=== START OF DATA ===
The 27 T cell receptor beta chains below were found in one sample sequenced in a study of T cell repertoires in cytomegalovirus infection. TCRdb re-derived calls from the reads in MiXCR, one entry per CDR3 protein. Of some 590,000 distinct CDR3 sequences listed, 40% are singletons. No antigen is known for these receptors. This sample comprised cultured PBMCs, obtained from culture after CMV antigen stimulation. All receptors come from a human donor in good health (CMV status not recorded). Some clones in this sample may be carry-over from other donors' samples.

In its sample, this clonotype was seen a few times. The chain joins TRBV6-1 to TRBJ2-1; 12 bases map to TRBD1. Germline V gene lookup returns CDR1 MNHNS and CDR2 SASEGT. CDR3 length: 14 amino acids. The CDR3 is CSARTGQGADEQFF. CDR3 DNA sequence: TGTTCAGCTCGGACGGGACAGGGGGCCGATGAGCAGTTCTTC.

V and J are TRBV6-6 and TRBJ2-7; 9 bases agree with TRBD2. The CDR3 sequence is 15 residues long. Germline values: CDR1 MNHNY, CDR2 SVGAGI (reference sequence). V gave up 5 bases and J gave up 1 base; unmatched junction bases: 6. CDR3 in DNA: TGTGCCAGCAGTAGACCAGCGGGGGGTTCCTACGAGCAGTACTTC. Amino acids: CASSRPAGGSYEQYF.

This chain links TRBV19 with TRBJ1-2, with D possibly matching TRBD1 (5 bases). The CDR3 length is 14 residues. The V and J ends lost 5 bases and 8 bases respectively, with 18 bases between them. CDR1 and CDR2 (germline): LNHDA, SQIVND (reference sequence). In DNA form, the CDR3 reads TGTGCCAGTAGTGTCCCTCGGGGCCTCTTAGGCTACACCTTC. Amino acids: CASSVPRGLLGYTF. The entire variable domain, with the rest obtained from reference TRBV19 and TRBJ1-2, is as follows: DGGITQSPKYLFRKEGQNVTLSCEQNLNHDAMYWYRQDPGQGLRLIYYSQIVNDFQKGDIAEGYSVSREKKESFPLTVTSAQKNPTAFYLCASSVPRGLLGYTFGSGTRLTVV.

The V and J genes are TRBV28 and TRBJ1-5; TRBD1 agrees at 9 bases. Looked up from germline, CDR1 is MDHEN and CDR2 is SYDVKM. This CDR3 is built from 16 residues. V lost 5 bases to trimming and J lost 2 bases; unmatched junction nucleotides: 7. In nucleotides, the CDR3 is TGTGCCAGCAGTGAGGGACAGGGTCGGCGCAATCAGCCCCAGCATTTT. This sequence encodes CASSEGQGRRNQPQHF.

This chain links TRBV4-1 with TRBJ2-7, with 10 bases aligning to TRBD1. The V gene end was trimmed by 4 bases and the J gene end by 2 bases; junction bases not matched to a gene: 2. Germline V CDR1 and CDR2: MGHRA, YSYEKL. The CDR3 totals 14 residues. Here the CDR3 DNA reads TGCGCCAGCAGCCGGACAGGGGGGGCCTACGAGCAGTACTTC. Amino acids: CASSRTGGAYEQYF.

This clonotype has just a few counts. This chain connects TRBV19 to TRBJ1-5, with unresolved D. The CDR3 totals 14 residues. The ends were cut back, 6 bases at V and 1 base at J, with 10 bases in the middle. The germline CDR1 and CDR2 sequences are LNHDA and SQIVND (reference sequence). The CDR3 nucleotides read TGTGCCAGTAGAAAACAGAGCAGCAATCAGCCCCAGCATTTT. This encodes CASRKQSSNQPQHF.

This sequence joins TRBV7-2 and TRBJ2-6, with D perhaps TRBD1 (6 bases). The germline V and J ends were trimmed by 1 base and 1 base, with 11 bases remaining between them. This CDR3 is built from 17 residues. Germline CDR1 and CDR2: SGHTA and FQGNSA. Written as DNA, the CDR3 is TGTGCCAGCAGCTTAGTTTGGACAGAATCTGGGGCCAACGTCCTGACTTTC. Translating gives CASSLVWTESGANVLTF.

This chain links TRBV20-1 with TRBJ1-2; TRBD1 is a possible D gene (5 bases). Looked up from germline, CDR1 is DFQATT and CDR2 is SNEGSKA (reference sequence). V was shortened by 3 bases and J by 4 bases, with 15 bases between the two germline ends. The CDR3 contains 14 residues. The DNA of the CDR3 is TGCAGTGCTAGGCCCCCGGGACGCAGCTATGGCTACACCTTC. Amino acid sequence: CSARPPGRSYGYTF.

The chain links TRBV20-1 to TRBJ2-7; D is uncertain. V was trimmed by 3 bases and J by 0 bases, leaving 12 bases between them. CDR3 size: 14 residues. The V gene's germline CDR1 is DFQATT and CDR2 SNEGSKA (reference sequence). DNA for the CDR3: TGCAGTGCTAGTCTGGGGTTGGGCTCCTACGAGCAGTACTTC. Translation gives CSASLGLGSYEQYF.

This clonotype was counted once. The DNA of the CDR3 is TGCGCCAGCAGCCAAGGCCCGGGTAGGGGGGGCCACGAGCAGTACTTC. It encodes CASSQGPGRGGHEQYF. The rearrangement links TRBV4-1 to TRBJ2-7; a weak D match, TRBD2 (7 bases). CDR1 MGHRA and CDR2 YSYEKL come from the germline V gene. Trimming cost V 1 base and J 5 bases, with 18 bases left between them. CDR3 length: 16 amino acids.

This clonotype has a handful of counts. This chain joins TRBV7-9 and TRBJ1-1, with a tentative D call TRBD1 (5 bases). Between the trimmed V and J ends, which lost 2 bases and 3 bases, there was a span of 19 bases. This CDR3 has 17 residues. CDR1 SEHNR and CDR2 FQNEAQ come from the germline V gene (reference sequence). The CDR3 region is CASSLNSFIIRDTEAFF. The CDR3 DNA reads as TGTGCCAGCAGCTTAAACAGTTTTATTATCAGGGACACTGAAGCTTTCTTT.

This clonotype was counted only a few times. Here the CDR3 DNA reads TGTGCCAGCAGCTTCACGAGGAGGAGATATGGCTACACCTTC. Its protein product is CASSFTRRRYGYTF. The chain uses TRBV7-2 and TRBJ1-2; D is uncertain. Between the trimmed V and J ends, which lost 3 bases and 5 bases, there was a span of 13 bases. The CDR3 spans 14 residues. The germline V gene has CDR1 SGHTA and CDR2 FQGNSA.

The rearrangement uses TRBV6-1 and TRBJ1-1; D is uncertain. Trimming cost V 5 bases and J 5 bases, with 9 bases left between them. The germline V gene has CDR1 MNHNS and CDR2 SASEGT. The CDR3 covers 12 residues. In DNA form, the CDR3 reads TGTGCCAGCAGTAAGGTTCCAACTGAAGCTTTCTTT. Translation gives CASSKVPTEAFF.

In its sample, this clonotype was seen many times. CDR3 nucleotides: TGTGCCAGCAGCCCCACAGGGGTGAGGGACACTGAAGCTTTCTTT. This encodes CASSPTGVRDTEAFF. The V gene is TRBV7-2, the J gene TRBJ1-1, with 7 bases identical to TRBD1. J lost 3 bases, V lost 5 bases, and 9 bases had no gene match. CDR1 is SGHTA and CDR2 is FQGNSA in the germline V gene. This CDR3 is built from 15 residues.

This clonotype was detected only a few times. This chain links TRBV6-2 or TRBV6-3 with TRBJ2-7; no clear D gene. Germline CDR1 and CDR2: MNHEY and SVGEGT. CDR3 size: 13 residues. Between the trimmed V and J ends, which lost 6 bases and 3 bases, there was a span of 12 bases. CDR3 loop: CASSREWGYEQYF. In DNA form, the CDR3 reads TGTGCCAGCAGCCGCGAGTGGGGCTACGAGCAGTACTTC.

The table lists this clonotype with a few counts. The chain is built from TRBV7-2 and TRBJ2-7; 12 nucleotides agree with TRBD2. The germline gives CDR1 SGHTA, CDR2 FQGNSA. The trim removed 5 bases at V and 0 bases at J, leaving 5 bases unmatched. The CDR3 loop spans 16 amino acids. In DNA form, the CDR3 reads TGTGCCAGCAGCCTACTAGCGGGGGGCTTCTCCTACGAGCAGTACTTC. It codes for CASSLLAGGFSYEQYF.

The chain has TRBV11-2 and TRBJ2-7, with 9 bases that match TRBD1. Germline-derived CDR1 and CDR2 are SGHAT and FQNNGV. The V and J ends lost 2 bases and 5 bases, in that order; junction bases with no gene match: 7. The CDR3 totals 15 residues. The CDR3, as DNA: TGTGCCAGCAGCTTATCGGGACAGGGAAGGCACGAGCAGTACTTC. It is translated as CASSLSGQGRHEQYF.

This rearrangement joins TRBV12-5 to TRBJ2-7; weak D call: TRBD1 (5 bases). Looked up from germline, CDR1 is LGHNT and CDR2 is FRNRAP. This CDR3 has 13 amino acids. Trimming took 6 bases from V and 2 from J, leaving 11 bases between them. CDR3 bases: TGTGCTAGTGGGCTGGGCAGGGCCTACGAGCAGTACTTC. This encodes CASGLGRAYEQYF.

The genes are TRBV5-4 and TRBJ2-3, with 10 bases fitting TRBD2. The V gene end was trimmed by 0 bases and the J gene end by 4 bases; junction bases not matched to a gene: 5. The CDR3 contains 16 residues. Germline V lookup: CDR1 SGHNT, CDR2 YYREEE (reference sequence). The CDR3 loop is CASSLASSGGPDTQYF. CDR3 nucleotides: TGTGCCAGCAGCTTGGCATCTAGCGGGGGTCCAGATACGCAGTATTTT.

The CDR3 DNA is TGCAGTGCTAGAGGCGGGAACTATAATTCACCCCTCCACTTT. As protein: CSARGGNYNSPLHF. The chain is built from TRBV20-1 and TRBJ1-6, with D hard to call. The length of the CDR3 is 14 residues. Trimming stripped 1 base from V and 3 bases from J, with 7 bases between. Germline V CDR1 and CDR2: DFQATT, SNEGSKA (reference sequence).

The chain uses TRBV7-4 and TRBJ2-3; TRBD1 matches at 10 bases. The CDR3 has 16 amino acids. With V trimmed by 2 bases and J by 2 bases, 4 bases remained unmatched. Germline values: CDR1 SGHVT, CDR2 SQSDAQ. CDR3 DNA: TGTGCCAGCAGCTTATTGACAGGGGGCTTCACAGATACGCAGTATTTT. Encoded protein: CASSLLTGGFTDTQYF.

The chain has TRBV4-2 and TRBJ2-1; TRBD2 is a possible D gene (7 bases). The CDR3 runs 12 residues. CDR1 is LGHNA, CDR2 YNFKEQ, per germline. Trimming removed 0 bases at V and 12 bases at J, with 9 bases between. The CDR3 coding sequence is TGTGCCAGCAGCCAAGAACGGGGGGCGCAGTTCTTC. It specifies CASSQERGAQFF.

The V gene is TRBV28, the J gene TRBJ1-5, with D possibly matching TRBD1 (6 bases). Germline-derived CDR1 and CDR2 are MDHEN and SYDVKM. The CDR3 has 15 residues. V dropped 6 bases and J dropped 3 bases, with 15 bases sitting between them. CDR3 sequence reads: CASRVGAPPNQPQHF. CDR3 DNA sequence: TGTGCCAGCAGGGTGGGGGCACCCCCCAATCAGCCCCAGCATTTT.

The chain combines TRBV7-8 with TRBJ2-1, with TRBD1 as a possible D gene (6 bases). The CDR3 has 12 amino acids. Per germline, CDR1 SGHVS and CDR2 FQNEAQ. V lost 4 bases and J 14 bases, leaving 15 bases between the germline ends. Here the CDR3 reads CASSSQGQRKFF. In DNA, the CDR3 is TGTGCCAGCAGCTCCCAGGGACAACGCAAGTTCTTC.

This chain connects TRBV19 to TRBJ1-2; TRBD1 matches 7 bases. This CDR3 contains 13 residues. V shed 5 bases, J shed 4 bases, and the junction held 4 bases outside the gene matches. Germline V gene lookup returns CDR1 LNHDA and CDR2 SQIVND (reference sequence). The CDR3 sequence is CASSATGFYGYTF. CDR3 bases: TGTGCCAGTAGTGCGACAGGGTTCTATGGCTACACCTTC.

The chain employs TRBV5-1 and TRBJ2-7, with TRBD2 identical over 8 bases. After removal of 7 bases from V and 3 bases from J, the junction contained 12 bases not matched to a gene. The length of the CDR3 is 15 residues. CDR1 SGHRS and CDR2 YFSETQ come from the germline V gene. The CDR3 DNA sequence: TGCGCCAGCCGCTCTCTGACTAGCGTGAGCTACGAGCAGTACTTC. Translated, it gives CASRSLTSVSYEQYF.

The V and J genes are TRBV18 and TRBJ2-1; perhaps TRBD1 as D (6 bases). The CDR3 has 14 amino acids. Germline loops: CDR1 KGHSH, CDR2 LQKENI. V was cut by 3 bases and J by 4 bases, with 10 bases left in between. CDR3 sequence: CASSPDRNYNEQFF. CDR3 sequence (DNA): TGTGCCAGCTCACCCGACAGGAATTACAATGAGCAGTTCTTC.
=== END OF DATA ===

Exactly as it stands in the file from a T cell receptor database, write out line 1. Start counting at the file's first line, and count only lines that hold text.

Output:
The 27 T cell receptor beta chains below were found in one sample sequenced in a study of T cell repertoires in cytomegalovirus infection. TCRdb re-derived calls from the reads in MiXCR, one entry per CDR3 protein. Of some 590,000 distinct CDR3 sequences listed, 40% are singletons. No antigen is known for these receptors. This sample comprised cultured PBMCs, obtained from culture after CMV antigen stimulation. All receptors come from a human donor in good health (CMV status not recorded). Some clones in this sample may be carry-over from other donors' samples.